JF: Yes, I can see that. And you read my mind, that’s actually where I was going next, on the types of projects that you’re doing. Can you give us a specific example of one?
CC: Sure. There’s a housing shortage in San Diego, so they had a high-density bonus if you created more affordable housing units in certain parts of town. So we were able to buy a blighted property that’s in a very centralized part of San Diego, and we’re gonna build about 57 apartments and about 5,000 square feet of commercial space. So it takes this area where there’s not a lot of housing, it takes an area where it’s kind of older houses, an older area of town, and we’re gonna bring new architecture there, have some affordable units… We’re trying to make it very friendly for electric cars. It’s in a predominant LGBT community… Just kind of really bringing creativity to the area and everything.
JF: And what are the main metrics that you look at whenever you’re assessing an opportunity like that?
CC: I don’t wanna over-simplify that one… Just, I’ve been around that particular market and I have the relationships, I’ve known some people for 20 years and it kind of just fell on my laps, this one, with the passage of these ordinances. So what we’re looking at is more of a value-add, how can we add value to the properties in specific areas.
In every area throughout the US there’s probably codes and opportunities out there if you really dive deep into the zoning and the entitlements in those specific communities. They’re everywhere, you just have to do the research on them. And really your value-add is where you’re going in, you’re changing the zoning or some zoning that passed, where you could take a traditional area that was one way and make it another way. So going in, when you’re buying the property, you’re kind of buying at the right price to make a profit on it, or to give it a good return.
JF: What are some of the successful value-add strategies you’ve implemented?
CC: That would be one of them. Another one is bringing a new architectural design to a community. I think that would be the second one, and that’s probably a very big one. A couple other ones… We did a student housing project, modernized a property that was entitled a certain way, where for instance a property had a single-family residence on it and the zoning said you could build up to 16 units of apartments. That was a student housing project that we did, we added some value there.
What we’re trying to do now is doing the added value as well as bringing an architect or a new designer at the same time, so we’re kind of doing both – that would be the best choice if we could do that, just depending on the numbers of the transaction.
JF: How do you pencil the numbers for bringing in an architect, to see that you have a return on investment?
CC: I think that comes down to more relationship than anything else… Building the right partnerships with the right people. It has to work out for them as well. They might get some good press, they might become potential partners in their next project. It basically just comes down to building relationships with the right people, creating a project that creates a little buzz, that people wanna participate in, and sharing in the benefits of that.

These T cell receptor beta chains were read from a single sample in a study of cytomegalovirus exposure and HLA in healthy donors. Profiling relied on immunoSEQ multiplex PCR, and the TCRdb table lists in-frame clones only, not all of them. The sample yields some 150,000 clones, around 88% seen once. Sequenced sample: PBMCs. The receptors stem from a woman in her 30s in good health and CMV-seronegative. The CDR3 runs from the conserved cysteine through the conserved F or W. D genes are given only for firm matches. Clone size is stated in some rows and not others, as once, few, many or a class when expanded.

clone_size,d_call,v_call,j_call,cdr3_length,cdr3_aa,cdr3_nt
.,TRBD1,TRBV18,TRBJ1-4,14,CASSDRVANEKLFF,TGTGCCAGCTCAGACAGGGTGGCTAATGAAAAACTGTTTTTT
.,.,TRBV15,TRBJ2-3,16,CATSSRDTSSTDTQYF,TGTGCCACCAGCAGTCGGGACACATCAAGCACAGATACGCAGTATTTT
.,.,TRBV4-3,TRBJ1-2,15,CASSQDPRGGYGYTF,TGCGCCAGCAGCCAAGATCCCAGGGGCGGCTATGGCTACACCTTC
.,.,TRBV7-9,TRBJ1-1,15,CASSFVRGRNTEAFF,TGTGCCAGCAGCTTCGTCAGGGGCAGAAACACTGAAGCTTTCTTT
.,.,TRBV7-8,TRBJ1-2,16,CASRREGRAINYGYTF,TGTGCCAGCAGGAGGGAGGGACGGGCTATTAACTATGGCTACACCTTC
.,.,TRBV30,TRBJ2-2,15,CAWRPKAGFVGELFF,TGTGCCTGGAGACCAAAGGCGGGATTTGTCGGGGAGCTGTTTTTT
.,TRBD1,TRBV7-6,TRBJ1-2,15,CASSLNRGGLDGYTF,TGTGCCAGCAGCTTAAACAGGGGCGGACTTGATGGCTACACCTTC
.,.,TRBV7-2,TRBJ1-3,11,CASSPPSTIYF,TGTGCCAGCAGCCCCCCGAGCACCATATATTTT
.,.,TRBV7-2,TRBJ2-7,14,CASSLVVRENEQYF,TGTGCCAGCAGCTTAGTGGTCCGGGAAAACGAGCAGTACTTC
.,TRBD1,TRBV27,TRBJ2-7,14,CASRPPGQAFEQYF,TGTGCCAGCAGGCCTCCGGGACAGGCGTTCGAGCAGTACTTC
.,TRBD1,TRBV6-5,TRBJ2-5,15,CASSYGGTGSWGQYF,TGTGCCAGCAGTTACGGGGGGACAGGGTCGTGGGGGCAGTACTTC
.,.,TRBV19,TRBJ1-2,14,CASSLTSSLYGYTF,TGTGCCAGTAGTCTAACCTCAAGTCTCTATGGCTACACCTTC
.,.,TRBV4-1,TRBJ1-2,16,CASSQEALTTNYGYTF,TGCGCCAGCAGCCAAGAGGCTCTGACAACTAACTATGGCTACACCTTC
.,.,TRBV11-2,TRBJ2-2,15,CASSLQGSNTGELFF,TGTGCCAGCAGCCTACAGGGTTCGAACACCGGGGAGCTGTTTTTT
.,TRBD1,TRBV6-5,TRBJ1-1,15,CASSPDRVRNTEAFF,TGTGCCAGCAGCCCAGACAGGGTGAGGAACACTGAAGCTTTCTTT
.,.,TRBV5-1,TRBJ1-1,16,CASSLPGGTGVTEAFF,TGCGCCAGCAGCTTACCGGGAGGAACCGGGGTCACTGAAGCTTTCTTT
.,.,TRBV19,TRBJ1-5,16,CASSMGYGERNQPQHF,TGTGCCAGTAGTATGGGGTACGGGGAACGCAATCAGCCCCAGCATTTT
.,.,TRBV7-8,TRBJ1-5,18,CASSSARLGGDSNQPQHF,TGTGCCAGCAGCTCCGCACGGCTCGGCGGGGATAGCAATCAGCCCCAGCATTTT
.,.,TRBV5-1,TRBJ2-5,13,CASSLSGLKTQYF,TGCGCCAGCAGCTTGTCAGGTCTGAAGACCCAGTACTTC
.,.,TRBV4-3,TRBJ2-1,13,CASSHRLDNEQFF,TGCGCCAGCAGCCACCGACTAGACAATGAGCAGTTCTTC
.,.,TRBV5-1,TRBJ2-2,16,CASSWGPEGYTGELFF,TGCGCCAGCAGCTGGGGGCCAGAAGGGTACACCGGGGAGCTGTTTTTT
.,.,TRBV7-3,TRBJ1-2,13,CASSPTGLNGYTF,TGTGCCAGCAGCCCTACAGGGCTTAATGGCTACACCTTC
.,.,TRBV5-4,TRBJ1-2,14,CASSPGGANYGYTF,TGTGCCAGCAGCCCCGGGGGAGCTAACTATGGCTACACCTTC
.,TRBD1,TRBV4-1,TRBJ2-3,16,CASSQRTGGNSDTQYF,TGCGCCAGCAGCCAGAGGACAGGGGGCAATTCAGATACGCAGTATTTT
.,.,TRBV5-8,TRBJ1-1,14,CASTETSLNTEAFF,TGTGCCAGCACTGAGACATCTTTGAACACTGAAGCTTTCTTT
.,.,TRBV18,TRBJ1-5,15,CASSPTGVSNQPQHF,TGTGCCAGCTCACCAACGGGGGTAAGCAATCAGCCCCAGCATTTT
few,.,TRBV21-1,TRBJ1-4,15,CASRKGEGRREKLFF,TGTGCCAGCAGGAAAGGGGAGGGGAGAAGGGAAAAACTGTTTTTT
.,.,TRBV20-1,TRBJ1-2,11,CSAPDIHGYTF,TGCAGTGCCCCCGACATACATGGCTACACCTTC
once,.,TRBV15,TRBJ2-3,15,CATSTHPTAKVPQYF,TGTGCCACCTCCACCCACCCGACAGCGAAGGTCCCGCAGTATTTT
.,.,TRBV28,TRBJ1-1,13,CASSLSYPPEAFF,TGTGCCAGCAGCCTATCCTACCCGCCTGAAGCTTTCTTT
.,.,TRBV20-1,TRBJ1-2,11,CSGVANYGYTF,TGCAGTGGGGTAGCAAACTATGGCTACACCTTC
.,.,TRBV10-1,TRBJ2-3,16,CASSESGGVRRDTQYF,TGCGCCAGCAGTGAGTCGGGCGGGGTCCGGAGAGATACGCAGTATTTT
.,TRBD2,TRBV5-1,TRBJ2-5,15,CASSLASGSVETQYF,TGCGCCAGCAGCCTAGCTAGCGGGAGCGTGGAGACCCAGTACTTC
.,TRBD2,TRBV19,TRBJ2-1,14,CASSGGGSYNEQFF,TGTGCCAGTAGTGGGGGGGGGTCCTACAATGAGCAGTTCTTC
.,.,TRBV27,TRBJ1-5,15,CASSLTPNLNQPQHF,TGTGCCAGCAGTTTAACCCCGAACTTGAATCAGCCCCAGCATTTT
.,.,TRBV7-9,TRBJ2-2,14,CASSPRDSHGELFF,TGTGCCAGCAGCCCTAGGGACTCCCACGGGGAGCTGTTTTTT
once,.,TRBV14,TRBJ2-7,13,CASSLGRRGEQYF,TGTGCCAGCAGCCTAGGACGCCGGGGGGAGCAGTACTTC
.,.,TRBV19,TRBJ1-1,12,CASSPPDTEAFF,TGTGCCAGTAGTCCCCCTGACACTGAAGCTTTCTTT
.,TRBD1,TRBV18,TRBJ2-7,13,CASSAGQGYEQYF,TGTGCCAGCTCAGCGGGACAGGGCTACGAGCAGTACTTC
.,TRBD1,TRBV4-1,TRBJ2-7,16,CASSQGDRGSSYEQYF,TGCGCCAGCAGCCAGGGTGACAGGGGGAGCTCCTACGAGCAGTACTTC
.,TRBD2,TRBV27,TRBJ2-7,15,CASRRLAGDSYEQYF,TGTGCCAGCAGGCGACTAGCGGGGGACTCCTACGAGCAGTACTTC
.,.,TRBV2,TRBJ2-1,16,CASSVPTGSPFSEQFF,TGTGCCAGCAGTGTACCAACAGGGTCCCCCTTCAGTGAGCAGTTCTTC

JF: But you have to pay them before you receive any profit on your end, right? Because they’re doing work. Or are you saying because you’ve created buzz and you’ve positioned it a certain way, they’re not being paid cash out of pocket before you receive money?
CC: Oh, we make sure that we pay people. So we are paying them, but we could pay them more at a cost basis than we have to do for an added benefit if it was a complete stranger doing architectural design for us.
JF: Okay. When you look at a project, how do you determine if it makes sense to bring in an architect and pay them, versus not bringing an architect and just maybe modernize a student housing property and not use an architect?
CC: Well, for us it’s a fairly simple question and answer, but to answer the question, I think for us, we’re gonna choose the project that it pencils for us… So we have the right relationships to get those projects. But for most people, they don’t pencil. That’s one of the reasons where I survived real estate for the last 20 years comes in handy and having those relationships in place to get those deals. You have your network of people finding you the deals, you have the next partners that are willing to give you the cost that makes sense…
It’s just building relationships, and I think a lot of that is at the end of the day how you are looking at some of these things we might be talking about, if you’re getting started in real estate, it’s kind of developing win/win relationships with people, where everyone is benefitting together, and growing that. And to put yourself in a position where we are today, because of that.
It’s a long process, it’s a fun process, and it is a reality. But just to say “Hey, I’m just gonna go do that today”, where it took us 20 years to build out – that might not happen. I’m not saying it’s gonna take 20 years, it could take a lot less time than that, but it’s just building the relationships and the partnerships and just having an eye for it. We found our niche; properties 5 to 25 million dollar range is more of our niche of product right now, and we’re able to do that project size where it doesn’t really affect our bottom line.